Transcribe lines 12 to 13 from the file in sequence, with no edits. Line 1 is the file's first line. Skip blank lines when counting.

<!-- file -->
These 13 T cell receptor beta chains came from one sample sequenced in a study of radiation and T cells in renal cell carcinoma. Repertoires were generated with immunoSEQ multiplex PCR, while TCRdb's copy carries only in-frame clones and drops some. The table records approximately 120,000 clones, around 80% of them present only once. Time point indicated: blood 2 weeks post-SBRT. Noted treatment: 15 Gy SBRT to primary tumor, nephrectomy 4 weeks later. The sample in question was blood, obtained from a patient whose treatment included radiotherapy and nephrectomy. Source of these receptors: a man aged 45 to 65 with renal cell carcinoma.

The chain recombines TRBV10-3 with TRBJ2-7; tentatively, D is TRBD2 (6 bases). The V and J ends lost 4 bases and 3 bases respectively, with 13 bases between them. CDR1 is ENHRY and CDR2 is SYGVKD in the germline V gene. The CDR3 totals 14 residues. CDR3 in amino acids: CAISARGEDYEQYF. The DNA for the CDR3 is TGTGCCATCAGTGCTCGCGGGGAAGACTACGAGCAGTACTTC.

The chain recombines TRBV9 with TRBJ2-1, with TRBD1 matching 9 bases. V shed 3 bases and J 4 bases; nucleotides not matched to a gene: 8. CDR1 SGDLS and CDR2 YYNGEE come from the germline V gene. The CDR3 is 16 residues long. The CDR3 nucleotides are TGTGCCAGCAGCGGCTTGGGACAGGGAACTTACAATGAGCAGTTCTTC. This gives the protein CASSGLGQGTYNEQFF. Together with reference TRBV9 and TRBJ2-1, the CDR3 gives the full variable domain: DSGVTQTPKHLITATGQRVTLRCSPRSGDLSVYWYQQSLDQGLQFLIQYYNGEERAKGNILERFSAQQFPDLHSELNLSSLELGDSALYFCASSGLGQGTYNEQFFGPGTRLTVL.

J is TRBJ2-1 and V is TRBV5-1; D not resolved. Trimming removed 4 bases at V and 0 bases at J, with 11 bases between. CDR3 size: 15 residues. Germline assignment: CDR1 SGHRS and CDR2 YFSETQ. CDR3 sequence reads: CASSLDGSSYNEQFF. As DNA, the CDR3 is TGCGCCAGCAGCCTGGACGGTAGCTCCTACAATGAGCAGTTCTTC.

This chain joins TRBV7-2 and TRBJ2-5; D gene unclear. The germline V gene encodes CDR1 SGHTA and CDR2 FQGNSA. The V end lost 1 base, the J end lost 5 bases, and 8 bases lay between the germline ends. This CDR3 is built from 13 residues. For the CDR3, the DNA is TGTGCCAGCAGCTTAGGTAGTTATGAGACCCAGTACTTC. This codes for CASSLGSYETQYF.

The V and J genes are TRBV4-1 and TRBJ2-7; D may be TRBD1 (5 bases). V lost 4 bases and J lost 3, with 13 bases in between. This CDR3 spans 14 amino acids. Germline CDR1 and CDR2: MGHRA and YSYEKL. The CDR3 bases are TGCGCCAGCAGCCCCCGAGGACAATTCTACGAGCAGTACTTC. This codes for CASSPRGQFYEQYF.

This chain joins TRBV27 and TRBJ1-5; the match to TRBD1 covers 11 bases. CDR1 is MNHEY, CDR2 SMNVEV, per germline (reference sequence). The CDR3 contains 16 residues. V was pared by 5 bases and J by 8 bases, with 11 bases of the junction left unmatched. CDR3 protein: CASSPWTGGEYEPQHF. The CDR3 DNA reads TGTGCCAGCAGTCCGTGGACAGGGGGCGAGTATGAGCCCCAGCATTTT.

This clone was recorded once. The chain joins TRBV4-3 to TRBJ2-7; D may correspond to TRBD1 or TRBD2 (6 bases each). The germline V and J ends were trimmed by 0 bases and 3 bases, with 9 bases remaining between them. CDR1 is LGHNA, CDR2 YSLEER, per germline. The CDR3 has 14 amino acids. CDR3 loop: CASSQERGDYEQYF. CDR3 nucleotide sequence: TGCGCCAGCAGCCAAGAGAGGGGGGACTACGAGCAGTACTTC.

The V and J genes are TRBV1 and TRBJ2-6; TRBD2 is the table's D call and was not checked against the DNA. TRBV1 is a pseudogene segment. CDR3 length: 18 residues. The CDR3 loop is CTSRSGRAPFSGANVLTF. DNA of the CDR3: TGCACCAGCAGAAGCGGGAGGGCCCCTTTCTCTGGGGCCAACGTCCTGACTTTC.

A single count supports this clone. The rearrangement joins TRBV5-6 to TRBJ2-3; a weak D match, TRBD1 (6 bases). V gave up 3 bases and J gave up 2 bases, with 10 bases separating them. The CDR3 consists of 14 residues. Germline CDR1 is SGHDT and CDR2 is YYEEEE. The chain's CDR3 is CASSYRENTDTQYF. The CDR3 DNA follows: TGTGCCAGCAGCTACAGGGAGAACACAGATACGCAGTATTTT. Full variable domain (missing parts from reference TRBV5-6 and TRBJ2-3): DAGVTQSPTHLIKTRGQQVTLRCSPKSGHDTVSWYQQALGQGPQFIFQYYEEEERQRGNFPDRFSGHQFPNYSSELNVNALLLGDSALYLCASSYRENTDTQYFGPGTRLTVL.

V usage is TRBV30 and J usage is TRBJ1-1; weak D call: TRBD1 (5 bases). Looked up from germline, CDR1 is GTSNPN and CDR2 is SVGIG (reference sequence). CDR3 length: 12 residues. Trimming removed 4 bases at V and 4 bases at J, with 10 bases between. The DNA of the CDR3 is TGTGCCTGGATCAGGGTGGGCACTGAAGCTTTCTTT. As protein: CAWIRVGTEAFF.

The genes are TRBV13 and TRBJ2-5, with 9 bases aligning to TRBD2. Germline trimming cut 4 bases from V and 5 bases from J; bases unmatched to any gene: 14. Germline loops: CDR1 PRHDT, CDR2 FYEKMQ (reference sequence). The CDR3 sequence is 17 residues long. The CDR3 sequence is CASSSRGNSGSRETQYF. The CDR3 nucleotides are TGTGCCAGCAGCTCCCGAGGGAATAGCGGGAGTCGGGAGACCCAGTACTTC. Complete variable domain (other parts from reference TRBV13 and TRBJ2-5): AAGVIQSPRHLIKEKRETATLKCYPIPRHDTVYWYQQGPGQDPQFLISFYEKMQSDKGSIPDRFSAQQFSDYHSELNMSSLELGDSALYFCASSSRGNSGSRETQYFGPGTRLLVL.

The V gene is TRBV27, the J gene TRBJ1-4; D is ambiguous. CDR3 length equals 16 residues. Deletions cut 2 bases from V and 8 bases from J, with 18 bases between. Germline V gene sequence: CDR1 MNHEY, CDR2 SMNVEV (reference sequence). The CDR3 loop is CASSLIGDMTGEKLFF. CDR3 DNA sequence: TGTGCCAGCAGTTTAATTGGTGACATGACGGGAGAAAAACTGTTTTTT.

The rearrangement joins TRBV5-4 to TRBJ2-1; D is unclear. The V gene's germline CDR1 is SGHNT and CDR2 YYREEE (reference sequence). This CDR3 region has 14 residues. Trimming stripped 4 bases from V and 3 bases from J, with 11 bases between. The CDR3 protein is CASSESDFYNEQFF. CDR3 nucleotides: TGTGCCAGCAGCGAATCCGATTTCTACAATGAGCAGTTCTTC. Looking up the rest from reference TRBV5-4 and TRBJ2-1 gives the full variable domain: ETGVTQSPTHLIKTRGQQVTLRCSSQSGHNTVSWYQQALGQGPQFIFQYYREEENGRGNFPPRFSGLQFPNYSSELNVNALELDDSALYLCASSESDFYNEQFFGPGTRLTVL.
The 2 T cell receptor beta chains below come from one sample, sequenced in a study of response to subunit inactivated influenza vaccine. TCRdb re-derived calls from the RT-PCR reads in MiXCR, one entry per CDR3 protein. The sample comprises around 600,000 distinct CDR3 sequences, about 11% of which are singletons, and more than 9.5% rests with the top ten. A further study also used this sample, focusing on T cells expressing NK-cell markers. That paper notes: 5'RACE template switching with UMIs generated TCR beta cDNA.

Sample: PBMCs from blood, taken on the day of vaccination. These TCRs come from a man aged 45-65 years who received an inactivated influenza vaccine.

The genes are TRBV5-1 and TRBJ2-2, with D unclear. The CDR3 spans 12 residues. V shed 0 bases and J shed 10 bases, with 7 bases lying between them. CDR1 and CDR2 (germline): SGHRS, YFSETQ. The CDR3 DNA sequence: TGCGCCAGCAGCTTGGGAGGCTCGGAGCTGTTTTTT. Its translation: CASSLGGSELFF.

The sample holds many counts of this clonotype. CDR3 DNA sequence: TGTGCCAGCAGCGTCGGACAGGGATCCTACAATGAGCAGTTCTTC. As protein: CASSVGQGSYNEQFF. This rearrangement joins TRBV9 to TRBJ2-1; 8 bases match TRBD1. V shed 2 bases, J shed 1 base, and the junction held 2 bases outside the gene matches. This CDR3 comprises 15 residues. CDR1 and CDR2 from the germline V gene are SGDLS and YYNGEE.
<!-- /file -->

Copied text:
The genes are TRBV13 and TRBJ2-5, with 9 bases aligning to TRBD2. Germline trimming cut 4 bases from V and 5 bases from J; bases unmatched to any gene: 14. Germline loops: CDR1 PRHDT, CDR2 FYEKMQ (reference sequence). The CDR3 sequence is 17 residues long. The CDR3 sequence is CASSSRGNSGSRETQYF. The CDR3 nucleotides are TGTGCCAGCAGCTCCCGAGGGAATAGCGGGAGTCGGGAGACCCAGTACTTC. Complete variable domain (other parts from reference TRBV13 and TRBJ2-5): AAGVIQSPRHLIKEKRETATLKCYPIPRHDTVYWYQQGPGQDPQFLISFYEKMQSDKGSIPDRFSAQQFSDYHSELNMSSLELGDSALYFCASSSRGNSGSRETQYFGPGTRLLVL.

The V gene is TRBV27, the J gene TRBJ1-4; D is ambiguous. CDR3 length equals 16 residues. Deletions cut 2 bases from V and 8 bases from J, with 18 bases between. Germline V gene sequence: CDR1 MNHEY, CDR2 SMNVEV (reference sequence). The CDR3 loop is CASSLIGDMTGEKLFF. CDR3 DNA sequence: TGTGCCAGCAGTTTAATTGGTGACATGACGGGAGAAAAACTGTTTTTT.